6 Extinct Marsupials 

Written by Brandi Allred
Published: August 23, 2022
Image Credit John Gould, Henry Richter / public domain
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Some of the most famous marsupials include kangaroos, wallabies, koalas, and even opossums. But what about all the extinct marsupials? Australia, and to a greater extent all of Australasia, parts of Indonesia, and even the America’s are all home to marsupials. All marsupial babies are born after short pregnancies and spend the first few weeks to months of their life safely in their mothers’ pouches. 

Here, we’ll learn more about six types of extinct marsupials, all of which originally lived in Australia. We’ll discover what they looked like, what they ate, and when they went extinct.

Read on to learn more about extinct marsupials!

6. Crescent Nail-tail Wallaby

Crescent Nail-tail Wallaby
The crescent nail-tail wallaby or worong went extinct less than a hundred years ago.

John Gould, Henry Richter / public domain – License

Worongs are extinct marsupials that once roamed the scrublands of western and central Australia. They resembled rabbit-sized kangaroos, with short forelegs and hare-like ears. Unlike kangaroos, worongs had ‘claws’ on the tips of their tails. They grew up to 15 inches long, with tails up to half the length of the body. These small marsupials had pale brown to gray bodies with lighter undersides and a single pale band behind the foreleg.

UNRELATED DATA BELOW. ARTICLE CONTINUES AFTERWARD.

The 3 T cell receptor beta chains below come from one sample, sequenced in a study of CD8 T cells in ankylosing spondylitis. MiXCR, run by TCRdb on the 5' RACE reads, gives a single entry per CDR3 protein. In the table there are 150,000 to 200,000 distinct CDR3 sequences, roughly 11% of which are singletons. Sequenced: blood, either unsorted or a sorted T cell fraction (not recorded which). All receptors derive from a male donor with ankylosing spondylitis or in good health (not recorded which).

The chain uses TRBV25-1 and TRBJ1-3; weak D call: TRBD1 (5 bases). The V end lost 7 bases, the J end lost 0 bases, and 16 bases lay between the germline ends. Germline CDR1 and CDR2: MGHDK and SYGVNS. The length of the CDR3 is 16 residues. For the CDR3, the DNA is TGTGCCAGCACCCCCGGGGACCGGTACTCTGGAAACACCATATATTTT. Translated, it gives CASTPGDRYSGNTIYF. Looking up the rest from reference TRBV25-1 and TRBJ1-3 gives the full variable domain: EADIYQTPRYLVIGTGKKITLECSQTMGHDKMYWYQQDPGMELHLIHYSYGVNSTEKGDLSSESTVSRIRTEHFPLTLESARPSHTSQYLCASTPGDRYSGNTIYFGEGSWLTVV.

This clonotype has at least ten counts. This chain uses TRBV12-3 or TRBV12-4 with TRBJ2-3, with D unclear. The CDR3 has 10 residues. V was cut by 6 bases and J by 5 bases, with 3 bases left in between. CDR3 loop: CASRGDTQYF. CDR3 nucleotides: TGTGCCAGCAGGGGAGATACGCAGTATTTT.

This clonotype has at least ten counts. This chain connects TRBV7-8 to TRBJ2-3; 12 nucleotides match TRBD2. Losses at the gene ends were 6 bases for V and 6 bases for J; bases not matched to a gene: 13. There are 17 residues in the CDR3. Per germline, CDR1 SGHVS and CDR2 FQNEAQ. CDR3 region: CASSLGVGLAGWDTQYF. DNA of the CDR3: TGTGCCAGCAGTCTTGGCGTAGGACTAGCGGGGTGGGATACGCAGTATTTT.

Worongs went extinct in many areas around the turn of the twentieth century, surviving in remote areas until around the 1950s. These creatures are described as very shy and fearful of humans. Unfortunately, this made them easy prey, particularly for European newcomers to the continent. No one knows for sure what led to the eventual extinction of the worong, but it’s possible human hunting, disease, and invasive species (like cats and foxes) all played their part.

5. Desert Rat-kangaroo

Desert Rat-kangaroo
The desert rat-kangaroo, otherwise known as the oolacunta likely went extinct in the 1930s.

John Gould / public domain – License

Oolacuntas are a small, kangaroo rat-like extinct marsupial. They grew up to 10 inches long and had tails up to 14 inches long. Similar to hares, at least in their fur coloration and texture, these tiny marsupials got around by hopping like kangaroos. They had short forelegs and squirrel-like heads with sturdy bodies.